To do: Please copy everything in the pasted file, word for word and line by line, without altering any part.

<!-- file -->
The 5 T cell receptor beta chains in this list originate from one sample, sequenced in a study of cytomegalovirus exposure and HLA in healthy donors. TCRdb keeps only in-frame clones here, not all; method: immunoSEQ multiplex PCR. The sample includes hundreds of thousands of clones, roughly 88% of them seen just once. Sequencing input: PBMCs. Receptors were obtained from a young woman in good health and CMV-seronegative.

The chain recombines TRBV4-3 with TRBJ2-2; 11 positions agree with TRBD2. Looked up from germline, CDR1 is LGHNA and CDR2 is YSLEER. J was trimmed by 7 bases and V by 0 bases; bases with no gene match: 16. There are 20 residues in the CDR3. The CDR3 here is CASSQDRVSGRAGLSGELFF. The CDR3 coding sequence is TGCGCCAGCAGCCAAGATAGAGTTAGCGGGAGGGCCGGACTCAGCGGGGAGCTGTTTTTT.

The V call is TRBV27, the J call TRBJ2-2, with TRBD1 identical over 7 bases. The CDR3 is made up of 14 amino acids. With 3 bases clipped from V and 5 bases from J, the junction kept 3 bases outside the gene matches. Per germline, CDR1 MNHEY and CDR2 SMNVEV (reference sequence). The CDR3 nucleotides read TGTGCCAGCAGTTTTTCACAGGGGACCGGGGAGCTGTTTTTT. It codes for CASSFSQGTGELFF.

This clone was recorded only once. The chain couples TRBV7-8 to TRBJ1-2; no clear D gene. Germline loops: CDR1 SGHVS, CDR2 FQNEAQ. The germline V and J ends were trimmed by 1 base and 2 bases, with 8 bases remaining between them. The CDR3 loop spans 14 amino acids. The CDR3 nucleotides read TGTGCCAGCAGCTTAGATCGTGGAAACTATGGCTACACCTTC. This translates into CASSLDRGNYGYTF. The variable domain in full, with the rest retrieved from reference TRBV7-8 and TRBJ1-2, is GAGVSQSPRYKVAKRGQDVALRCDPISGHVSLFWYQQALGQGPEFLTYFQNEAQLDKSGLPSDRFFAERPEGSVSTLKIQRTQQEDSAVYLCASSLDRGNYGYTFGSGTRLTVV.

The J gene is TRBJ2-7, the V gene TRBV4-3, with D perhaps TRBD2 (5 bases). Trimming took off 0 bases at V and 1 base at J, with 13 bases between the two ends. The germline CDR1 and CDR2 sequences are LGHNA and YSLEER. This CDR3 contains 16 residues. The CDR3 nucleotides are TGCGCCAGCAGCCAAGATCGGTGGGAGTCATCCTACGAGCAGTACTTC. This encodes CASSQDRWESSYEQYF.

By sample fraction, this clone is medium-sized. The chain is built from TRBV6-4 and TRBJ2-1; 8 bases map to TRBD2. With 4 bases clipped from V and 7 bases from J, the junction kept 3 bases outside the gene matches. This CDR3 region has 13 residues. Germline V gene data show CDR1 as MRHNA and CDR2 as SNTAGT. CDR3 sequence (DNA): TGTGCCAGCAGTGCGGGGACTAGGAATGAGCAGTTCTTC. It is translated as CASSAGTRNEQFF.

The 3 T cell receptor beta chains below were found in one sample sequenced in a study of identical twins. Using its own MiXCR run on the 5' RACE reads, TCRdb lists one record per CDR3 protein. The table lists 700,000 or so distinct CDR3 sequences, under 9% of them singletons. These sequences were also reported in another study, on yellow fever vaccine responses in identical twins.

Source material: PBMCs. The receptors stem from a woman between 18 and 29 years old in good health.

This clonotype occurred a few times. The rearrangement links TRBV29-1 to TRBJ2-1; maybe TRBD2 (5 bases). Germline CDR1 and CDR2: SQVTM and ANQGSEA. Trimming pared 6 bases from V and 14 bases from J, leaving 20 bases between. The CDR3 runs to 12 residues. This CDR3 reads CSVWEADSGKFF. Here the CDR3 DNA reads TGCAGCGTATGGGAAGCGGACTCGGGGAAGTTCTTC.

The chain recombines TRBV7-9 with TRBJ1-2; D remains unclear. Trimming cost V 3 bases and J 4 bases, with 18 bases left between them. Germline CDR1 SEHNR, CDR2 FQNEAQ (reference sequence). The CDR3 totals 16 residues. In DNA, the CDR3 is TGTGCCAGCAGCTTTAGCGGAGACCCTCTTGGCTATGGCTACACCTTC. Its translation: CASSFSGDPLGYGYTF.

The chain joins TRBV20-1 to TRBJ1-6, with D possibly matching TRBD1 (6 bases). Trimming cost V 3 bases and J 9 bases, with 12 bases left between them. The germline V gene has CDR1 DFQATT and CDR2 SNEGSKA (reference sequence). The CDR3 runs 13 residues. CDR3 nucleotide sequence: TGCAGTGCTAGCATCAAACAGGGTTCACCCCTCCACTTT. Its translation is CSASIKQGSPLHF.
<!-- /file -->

The 5 T cell receptor beta chains in this list originate from one sample, sequenced in a study of cytomegalovirus exposure and HLA in healthy donors. TCRdb keeps only in-frame clones here, not all; method: immunoSEQ multiplex PCR. The sample includes hundreds of thousands of clones, roughly 88% of them seen just once. Sequencing input: PBMCs. Receptors were obtained from a young woman in good health and CMV-seronegative.

The chain recombines TRBV4-3 with TRBJ2-2; 11 positions agree with TRBD2. Looked up from germline, CDR1 is LGHNA and CDR2 is YSLEER. J was trimmed by 7 bases and V by 0 bases; bases with no gene match: 16. There are 20 residues in the CDR3. The CDR3 here is CASSQDRVSGRAGLSGELFF. The CDR3 coding sequence is TGCGCCAGCAGCCAAGATAGAGTTAGCGGGAGGGCCGGACTCAGCGGGGAGCTGTTTTTT.

The V call is TRBV27, the J call TRBJ2-2, with TRBD1 identical over 7 bases. The CDR3 is made up of 14 amino acids. With 3 bases clipped from V and 5 bases from J, the junction kept 3 bases outside the gene matches. Per germline, CDR1 MNHEY and CDR2 SMNVEV (reference sequence). The CDR3 nucleotides read TGTGCCAGCAGTTTTTCACAGGGGACCGGGGAGCTGTTTTTT. It codes for CASSFSQGTGELFF.

This clone was recorded only once. The chain couples TRBV7-8 to TRBJ1-2; no clear D gene. Germline loops: CDR1 SGHVS, CDR2 FQNEAQ. The germline V and J ends were trimmed by 1 base and 2 bases, with 8 bases remaining between them. The CDR3 loop spans 14 amino acids. The CDR3 nucleotides read TGTGCCAGCAGCTTAGATCGTGGAAACTATGGCTACACCTTC. This translates into CASSLDRGNYGYTF. The variable domain in full, with the rest retrieved from reference TRBV7-8 and TRBJ1-2, is GAGVSQSPRYKVAKRGQDVALRCDPISGHVSLFWYQQALGQGPEFLTYFQNEAQLDKSGLPSDRFFAERPEGSVSTLKIQRTQQEDSAVYLCASSLDRGNYGYTFGSGTRLTVV.

The J gene is TRBJ2-7, the V gene TRBV4-3, with D perhaps TRBD2 (5 bases). Trimming took off 0 bases at V and 1 base at J, with 13 bases between the two ends. The germline CDR1 and CDR2 sequences are LGHNA and YSLEER. This CDR3 contains 16 residues. The CDR3 nucleotides are TGCGCCAGCAGCCAAGATCGGTGGGAGTCATCCTACGAGCAGTACTTC. This encodes CASSQDRWESSYEQYF.

By sample fraction, this clone is medium-sized. The chain is built from TRBV6-4 and TRBJ2-1; 8 bases map to TRBD2. With 4 bases clipped from V and 7 bases from J, the junction kept 3 bases outside the gene matches. This CDR3 region has 13 residues. Germline V gene data show CDR1 as MRHNA and CDR2 as SNTAGT. CDR3 sequence (DNA): TGTGCCAGCAGTGCGGGGACTAGGAATGAGCAGTTCTTC. It is translated as CASSAGTRNEQFF.

The 3 T cell receptor beta chains below were found in one sample sequenced in a study of identical twins. Using its own MiXCR run on the 5' RACE reads, TCRdb lists one record per CDR3 protein. The table lists 700,000 or so distinct CDR3 sequences, under 9% of them singletons. These sequences were also reported in another study, on yellow fever vaccine responses in identical twins.

Source material: PBMCs. The receptors stem from a woman between 18 and 29 years old in good health.

This clonotype occurred a few times. The rearrangement links TRBV29-1 to TRBJ2-1; maybe TRBD2 (5 bases). Germline CDR1 and CDR2: SQVTM and ANQGSEA. Trimming pared 6 bases from V and 14 bases from J, leaving 20 bases between. The CDR3 runs to 12 residues. This CDR3 reads CSVWEADSGKFF. Here the CDR3 DNA reads TGCAGCGTATGGGAAGCGGACTCGGGGAAGTTCTTC.

The chain recombines TRBV7-9 with TRBJ1-2; D remains unclear. Trimming cost V 3 bases and J 4 bases, with 18 bases left between them. Germline CDR1 SEHNR, CDR2 FQNEAQ (reference sequence). The CDR3 totals 16 residues. In DNA, the CDR3 is TGTGCCAGCAGCTTTAGCGGAGACCCTCTTGGCTATGGCTACACCTTC. Its translation: CASSFSGDPLGYGYTF.

The chain joins TRBV20-1 to TRBJ1-6, with D possibly matching TRBD1 (6 bases). Trimming cost V 3 bases and J 9 bases, with 12 bases left between them. The germline V gene has CDR1 DFQATT and CDR2 SNEGSKA (reference sequence). The CDR3 runs 13 residues. CDR3 nucleotide sequence: TGCAGTGCTAGCATCAAACAGGGTTCACCCCTCCACTTT. Its translation is CSASIKQGSPLHF.